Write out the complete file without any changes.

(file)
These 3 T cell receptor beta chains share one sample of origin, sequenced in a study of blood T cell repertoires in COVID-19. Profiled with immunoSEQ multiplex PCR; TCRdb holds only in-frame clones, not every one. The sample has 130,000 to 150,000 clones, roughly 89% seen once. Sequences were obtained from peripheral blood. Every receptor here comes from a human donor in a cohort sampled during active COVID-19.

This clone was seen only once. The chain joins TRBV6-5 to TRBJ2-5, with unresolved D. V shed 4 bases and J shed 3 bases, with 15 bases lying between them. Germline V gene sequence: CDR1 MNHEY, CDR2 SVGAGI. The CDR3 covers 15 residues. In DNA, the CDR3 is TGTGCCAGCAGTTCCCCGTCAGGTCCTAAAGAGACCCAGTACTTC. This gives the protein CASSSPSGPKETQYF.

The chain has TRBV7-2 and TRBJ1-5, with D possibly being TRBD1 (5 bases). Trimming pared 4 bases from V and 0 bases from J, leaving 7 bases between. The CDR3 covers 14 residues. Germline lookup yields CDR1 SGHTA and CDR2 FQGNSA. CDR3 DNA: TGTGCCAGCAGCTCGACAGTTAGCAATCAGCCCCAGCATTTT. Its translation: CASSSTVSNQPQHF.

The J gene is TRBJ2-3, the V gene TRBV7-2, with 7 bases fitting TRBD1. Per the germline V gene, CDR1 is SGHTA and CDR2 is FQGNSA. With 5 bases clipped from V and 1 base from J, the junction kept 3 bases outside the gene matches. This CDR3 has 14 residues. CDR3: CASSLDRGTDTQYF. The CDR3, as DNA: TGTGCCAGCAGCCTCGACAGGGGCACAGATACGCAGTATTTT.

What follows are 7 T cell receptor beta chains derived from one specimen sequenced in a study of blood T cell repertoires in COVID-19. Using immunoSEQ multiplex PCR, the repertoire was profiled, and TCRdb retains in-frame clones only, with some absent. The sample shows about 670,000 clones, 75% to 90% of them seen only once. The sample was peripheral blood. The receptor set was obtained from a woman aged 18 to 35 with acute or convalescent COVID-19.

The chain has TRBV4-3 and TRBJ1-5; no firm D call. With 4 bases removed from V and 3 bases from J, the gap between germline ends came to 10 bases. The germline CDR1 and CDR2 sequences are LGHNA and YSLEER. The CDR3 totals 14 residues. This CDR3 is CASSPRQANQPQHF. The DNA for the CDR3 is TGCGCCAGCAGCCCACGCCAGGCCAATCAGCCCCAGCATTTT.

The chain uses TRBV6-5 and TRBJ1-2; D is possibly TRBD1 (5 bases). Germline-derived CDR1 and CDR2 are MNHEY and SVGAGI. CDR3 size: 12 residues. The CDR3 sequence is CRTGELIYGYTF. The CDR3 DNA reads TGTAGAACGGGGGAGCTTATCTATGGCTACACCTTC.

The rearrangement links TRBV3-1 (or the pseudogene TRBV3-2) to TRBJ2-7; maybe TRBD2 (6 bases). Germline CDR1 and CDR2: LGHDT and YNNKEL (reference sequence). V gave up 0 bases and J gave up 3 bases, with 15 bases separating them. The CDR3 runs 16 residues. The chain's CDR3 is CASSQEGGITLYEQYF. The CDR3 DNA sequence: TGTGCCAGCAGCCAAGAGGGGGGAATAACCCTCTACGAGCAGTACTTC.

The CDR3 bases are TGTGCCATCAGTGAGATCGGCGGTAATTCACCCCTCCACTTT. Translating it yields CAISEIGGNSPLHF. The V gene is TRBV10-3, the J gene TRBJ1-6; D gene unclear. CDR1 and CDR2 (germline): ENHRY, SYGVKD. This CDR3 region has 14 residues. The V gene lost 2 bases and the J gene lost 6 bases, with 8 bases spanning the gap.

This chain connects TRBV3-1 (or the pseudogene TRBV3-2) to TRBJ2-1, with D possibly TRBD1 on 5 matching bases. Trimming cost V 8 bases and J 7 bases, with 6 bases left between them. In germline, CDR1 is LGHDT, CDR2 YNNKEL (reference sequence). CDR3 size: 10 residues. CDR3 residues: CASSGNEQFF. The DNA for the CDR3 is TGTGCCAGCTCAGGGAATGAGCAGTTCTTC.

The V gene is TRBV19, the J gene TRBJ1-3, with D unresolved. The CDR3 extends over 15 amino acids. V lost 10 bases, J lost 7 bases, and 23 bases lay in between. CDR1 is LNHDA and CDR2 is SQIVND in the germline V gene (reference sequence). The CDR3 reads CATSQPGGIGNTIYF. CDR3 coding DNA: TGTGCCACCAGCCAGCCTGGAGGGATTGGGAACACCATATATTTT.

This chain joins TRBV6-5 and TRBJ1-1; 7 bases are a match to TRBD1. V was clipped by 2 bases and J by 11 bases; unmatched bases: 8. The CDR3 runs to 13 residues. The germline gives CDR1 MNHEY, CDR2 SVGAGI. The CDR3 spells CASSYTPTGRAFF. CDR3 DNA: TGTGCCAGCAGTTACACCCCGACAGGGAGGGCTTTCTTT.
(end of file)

These 3 T cell receptor beta chains share one sample of origin, sequenced in a study of blood T cell repertoires in COVID-19. Profiled with immunoSEQ multiplex PCR; TCRdb holds only in-frame clones, not every one. The sample has 130,000 to 150,000 clones, roughly 89% seen once. Sequences were obtained from peripheral blood. Every receptor here comes from a human donor in a cohort sampled during active COVID-19.

This clone was seen only once. The chain joins TRBV6-5 to TRBJ2-5, with unresolved D. V shed 4 bases and J shed 3 bases, with 15 bases lying between them. Germline V gene sequence: CDR1 MNHEY, CDR2 SVGAGI. The CDR3 covers 15 residues. In DNA, the CDR3 is TGTGCCAGCAGTTCCCCGTCAGGTCCTAAAGAGACCCAGTACTTC. This gives the protein CASSSPSGPKETQYF.

The chain has TRBV7-2 and TRBJ1-5, with D possibly being TRBD1 (5 bases). Trimming pared 4 bases from V and 0 bases from J, leaving 7 bases between. The CDR3 covers 14 residues. Germline lookup yields CDR1 SGHTA and CDR2 FQGNSA. CDR3 DNA: TGTGCCAGCAGCTCGACAGTTAGCAATCAGCCCCAGCATTTT. Its translation: CASSSTVSNQPQHF.

The J gene is TRBJ2-3, the V gene TRBV7-2, with 7 bases fitting TRBD1. Per the germline V gene, CDR1 is SGHTA and CDR2 is FQGNSA. With 5 bases clipped from V and 1 base from J, the junction kept 3 bases outside the gene matches. This CDR3 has 14 residues. CDR3: CASSLDRGTDTQYF. The CDR3, as DNA: TGTGCCAGCAGCCTCGACAGGGGCACAGATACGCAGTATTTT.

What follows are 7 T cell receptor beta chains derived from one specimen sequenced in a study of blood T cell repertoires in COVID-19. Using immunoSEQ multiplex PCR, the repertoire was profiled, and TCRdb retains in-frame clones only, with some absent. The sample shows about 670,000 clones, 75% to 90% of them seen only once. The sample was peripheral blood. The receptor set was obtained from a woman aged 18 to 35 with acute or convalescent COVID-19.

The chain has TRBV4-3 and TRBJ1-5; no firm D call. With 4 bases removed from V and 3 bases from J, the gap between germline ends came to 10 bases. The germline CDR1 and CDR2 sequences are LGHNA and YSLEER. The CDR3 totals 14 residues. This CDR3 is CASSPRQANQPQHF. The DNA for the CDR3 is TGCGCCAGCAGCCCACGCCAGGCCAATCAGCCCCAGCATTTT.

The chain uses TRBV6-5 and TRBJ1-2; D is possibly TRBD1 (5 bases). Germline-derived CDR1 and CDR2 are MNHEY and SVGAGI. CDR3 size: 12 residues. The CDR3 sequence is CRTGELIYGYTF. The CDR3 DNA reads TGTAGAACGGGGGAGCTTATCTATGGCTACACCTTC.

The rearrangement links TRBV3-1 (or the pseudogene TRBV3-2) to TRBJ2-7; maybe TRBD2 (6 bases). Germline CDR1 and CDR2: LGHDT and YNNKEL (reference sequence). V gave up 0 bases and J gave up 3 bases, with 15 bases separating them. The CDR3 runs 16 residues. The chain's CDR3 is CASSQEGGITLYEQYF. The CDR3 DNA sequence: TGTGCCAGCAGCCAAGAGGGGGGAATAACCCTCTACGAGCAGTACTTC.

The CDR3 bases are TGTGCCATCAGTGAGATCGGCGGTAATTCACCCCTCCACTTT. Translating it yields CAISEIGGNSPLHF. The V gene is TRBV10-3, the J gene TRBJ1-6; D gene unclear. CDR1 and CDR2 (germline): ENHRY, SYGVKD. This CDR3 region has 14 residues. The V gene lost 2 bases and the J gene lost 6 bases, with 8 bases spanning the gap.

This chain connects TRBV3-1 (or the pseudogene TRBV3-2) to TRBJ2-1, with D possibly TRBD1 on 5 matching bases. Trimming cost V 8 bases and J 7 bases, with 6 bases left between them. In germline, CDR1 is LGHDT, CDR2 YNNKEL (reference sequence). CDR3 size: 10 residues. CDR3 residues: CASSGNEQFF. The DNA for the CDR3 is TGTGCCAGCTCAGGGAATGAGCAGTTCTTC.

The V gene is TRBV19, the J gene TRBJ1-3, with D unresolved. The CDR3 extends over 15 amino acids. V lost 10 bases, J lost 7 bases, and 23 bases lay in between. CDR1 is LNHDA and CDR2 is SQIVND in the germline V gene (reference sequence). The CDR3 reads CATSQPGGIGNTIYF. CDR3 coding DNA: TGTGCCACCAGCCAGCCTGGAGGGATTGGGAACACCATATATTTT.

This chain joins TRBV6-5 and TRBJ1-1; 7 bases are a match to TRBD1. V was clipped by 2 bases and J by 11 bases; unmatched bases: 8. The CDR3 runs to 13 residues. The germline gives CDR1 MNHEY, CDR2 SVGAGI. The CDR3 spells CASSYTPTGRAFF. CDR3 DNA: TGTGCCAGCAGTTACACCCCGACAGGGAGGGCTTTCTTT.